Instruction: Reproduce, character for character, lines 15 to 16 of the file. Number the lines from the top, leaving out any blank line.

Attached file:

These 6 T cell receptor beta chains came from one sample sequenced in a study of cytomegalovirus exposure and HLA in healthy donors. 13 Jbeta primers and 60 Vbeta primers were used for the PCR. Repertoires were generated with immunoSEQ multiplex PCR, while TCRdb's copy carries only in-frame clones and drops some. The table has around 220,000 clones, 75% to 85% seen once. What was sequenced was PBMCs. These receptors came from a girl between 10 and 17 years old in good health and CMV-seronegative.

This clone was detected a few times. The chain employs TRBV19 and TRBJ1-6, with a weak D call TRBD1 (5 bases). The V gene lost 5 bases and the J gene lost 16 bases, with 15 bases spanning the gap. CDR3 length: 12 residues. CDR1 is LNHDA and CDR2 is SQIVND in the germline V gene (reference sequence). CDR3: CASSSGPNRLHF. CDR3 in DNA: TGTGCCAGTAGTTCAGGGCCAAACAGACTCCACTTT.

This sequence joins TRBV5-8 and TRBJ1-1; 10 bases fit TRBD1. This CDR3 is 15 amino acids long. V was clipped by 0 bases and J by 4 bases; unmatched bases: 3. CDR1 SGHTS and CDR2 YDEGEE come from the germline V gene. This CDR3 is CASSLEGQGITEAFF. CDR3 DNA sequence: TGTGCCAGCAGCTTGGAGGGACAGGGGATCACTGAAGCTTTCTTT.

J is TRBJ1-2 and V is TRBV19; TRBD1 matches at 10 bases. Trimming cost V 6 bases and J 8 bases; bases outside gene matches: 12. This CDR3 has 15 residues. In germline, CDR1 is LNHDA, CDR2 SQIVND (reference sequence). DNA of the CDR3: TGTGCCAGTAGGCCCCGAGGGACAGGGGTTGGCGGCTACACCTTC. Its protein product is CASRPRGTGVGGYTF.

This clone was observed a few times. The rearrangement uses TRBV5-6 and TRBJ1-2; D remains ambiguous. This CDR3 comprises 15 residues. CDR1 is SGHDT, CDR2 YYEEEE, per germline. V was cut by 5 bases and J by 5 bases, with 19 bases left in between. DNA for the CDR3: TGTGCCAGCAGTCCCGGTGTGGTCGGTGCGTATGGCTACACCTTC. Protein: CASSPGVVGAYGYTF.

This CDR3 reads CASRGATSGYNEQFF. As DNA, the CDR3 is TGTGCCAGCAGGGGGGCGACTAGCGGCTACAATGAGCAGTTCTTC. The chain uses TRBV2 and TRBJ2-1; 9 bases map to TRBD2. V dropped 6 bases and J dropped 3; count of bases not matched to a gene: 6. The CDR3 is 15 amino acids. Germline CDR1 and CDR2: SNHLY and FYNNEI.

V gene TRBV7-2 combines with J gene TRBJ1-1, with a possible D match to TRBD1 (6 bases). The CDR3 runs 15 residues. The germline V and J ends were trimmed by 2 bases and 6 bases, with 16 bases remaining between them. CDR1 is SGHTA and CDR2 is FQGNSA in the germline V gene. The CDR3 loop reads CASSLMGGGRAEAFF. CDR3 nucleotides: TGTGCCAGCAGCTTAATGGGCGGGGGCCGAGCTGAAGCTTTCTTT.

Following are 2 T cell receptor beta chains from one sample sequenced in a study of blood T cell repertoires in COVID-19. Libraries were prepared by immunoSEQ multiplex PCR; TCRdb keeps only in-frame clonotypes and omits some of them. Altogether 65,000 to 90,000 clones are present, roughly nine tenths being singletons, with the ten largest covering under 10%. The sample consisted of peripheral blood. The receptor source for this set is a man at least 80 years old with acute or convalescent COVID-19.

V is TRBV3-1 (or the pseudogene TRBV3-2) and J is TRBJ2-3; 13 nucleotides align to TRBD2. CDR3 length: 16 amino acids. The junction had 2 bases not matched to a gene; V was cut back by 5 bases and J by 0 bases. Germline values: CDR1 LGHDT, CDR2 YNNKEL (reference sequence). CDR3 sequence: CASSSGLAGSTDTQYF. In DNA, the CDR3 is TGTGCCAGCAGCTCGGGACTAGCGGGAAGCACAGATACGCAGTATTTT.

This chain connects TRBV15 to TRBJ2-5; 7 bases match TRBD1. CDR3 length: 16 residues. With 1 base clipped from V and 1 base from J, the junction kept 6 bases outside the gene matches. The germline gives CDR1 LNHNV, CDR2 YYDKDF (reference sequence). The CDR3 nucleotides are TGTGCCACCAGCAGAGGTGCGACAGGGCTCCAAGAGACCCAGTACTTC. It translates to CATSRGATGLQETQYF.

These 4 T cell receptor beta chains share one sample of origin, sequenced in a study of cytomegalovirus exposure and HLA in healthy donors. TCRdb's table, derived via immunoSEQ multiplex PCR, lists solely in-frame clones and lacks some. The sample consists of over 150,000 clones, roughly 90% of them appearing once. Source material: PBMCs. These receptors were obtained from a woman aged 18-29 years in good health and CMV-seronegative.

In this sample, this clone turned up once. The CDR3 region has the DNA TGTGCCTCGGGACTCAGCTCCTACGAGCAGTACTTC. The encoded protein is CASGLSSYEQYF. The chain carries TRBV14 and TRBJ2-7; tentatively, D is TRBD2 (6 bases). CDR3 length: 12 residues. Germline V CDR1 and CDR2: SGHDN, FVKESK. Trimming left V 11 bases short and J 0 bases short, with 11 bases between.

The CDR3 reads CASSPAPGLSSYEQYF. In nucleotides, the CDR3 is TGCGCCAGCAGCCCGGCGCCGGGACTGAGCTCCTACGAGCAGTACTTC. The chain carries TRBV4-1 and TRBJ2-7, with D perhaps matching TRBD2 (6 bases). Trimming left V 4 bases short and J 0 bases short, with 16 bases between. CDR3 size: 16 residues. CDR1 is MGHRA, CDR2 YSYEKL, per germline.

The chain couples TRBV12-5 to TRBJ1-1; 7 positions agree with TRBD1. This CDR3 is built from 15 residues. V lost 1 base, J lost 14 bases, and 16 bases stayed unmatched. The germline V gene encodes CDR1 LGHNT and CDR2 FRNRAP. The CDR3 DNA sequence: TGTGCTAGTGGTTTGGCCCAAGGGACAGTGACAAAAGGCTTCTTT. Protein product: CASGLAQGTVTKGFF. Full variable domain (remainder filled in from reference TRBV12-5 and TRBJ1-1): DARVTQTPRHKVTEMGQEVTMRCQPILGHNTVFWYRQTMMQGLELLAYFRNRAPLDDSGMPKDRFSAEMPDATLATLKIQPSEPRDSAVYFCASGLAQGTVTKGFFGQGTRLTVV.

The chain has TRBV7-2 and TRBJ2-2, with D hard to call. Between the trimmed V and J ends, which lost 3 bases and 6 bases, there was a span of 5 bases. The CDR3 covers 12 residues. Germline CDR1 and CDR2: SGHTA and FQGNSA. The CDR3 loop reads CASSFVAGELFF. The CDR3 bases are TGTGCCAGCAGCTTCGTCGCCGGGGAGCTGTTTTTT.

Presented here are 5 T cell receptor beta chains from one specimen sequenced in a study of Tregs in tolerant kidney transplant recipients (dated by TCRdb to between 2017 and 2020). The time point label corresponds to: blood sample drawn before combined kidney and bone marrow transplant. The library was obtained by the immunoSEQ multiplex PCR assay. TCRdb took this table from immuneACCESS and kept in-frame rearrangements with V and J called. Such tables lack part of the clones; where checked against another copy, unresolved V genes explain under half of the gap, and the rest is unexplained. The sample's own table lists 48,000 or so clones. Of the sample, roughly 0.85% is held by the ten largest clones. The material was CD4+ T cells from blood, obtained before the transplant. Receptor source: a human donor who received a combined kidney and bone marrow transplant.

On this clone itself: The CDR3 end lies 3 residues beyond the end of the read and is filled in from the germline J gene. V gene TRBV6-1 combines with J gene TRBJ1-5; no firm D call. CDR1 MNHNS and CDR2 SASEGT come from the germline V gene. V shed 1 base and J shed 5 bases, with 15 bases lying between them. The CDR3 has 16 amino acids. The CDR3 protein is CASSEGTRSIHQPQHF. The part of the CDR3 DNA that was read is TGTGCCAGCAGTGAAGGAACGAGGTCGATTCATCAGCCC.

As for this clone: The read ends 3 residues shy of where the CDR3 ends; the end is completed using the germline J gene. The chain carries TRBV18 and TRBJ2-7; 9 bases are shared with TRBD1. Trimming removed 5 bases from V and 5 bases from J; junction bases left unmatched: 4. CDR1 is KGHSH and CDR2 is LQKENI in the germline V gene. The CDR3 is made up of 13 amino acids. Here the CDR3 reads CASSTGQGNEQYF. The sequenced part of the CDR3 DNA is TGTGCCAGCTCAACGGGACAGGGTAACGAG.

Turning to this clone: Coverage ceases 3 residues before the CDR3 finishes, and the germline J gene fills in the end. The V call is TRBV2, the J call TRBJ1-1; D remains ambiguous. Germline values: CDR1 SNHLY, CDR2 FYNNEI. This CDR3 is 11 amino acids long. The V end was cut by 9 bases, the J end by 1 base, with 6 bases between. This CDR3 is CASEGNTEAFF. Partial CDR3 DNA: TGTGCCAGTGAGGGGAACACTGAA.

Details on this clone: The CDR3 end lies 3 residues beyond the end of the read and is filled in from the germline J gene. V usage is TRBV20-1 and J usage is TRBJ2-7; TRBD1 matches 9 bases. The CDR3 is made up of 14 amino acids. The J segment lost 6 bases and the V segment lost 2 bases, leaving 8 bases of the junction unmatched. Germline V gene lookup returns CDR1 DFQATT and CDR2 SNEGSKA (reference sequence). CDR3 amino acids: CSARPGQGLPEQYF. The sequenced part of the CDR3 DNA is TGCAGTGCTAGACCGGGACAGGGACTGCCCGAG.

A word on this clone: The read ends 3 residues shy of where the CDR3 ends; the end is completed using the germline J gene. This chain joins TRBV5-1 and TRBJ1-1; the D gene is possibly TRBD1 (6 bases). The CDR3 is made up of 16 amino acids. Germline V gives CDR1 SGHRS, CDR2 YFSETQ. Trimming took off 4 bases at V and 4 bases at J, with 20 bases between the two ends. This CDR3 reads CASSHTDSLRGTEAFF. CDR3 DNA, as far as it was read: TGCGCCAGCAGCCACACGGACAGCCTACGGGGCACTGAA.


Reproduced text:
The chain has TRBV7-2 and TRBJ2-2, with D hard to call. Between the trimmed V and J ends, which lost 3 bases and 6 bases, there was a span of 5 bases. The CDR3 covers 12 residues. Germline CDR1 and CDR2: SGHTA and FQGNSA. The CDR3 loop reads CASSFVAGELFF. The CDR3 bases are TGTGCCAGCAGCTTCGTCGCCGGGGAGCTGTTTTTT.

Presented here are 5 T cell receptor beta chains from one specimen sequenced in a study of Tregs in tolerant kidney transplant recipients (dated by TCRdb to between 2017 and 2020). The time point label corresponds to: blood sample drawn before combined kidney and bone marrow transplant. The library was obtained by the immunoSEQ multiplex PCR assay. TCRdb took this table from immuneACCESS and kept in-frame rearrangements with V and J called. Such tables lack part of the clones; where checked against another copy, unresolved V genes explain under half of the gap, and the rest is unexplained. The sample's own table lists 48,000 or so clones. Of the sample, roughly 0.85% is held by the ten largest clones. The material was CD4+ T cells from blood, obtained before the transplant. Receptor source: a human donor who received a combined kidney and bone marrow transplant.